Gun Control – What the Founders Thought

Wallbuilders

Shortly after the December 2012 mass shooting of children and teachers at Sandy Hook Elementary School in Connecticut, many began calling for severe limitations on private gun ownership and even a complete repeal of the Second Amendment, with its constitutional guarantee for citizens to “keep and bear arms.”Image result for las vegas shooting

David Barton was invited on a one-hour national television program to provide an historical perspective on the issue of gun ownership and gun control. In that one hour show, he presented colonial laws, early state constitutional provisions, statements from the Founding Fathers, positions of various presidents, and court decisions on the issue from both past and present.

In one part of the program, David specifically noted that even in the aftermath of the shootings of Presidents Abraham Lincoln, James Garfield, William McKinley, John Kennedy, and Ronald Reagan, there were not calls for gun control – that even Reagan (while lying in the hospital recovering from the wound) voiced opposition to such efforts. 1

None of these shootings was used as a reason to immediately call for increased regulation of guns, as was done by President Obama in the aftermath of Sandy Hook (thus applying Rahm Emanuel’s axiom to never let a crisis go to waste). But several of David’s obsessive critics, being more concerned with opportunism than truth or context, quickly took to websites and blogs claiming that his statement concerning Reagan was erroneous – that Reagan did support gun control. 2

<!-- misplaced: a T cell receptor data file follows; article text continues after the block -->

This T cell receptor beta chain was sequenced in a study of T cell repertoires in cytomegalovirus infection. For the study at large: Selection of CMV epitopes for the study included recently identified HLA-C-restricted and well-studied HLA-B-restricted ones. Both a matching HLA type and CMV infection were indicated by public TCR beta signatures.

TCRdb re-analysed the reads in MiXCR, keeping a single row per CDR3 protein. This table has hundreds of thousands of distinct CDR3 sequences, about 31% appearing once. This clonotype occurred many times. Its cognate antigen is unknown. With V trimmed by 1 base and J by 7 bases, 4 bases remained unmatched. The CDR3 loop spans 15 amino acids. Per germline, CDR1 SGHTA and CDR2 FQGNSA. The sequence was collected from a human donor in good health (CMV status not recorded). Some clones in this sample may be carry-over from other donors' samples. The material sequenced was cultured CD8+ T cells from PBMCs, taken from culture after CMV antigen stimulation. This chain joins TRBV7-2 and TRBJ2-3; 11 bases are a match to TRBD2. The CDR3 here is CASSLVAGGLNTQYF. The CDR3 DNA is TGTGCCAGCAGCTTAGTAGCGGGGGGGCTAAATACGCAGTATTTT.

Image result for abraham lincoln assassination

But David’s statement was completely accurate, for it was ten years after Reagan was shot, and three years after he left office before he declared support for the Brady gun control bill. David had made very clear that his context was presidential responses in the aftermath of shootings; and President Reagan, unlike President Obama, had not used an emotional national crisis to call for gun control.

In another part of the program, David pointed out the Founding Fathers’ emphasis on young people being taught the use of guns from an early age, believing that early training increased gun safety and decreased gun accidents and injuries. This view was clearly articulated by John Quincy Adams.

When he was dispatched by President James Madison as America’s official Minister to Russia, he left his three sons in the care of his younger brother, Thomas. Arriving in St. Petersburg, Adams wrote with specific instructions regarding the education and training of his boys (George, age 9; John, age 7; and Charles, age 3), telling his brother:

One of the things which I wish to have them taught – and which no man can teach better than you – is the use and management of firearms. This must undoubtedly be done with great caution, but it is customary among us – particularly when children are under the direction of ladies – to withhold it too much and too long from boys. The accidents which happen among children arise more frequently from their ignorance than from their misuse of weapons which they know to be dangerous. 3

Expressing similar views, Founding Father Richard Henry Lee, a signer of the Declaration of Independence and a framer of the Bill of Rights, declared:

4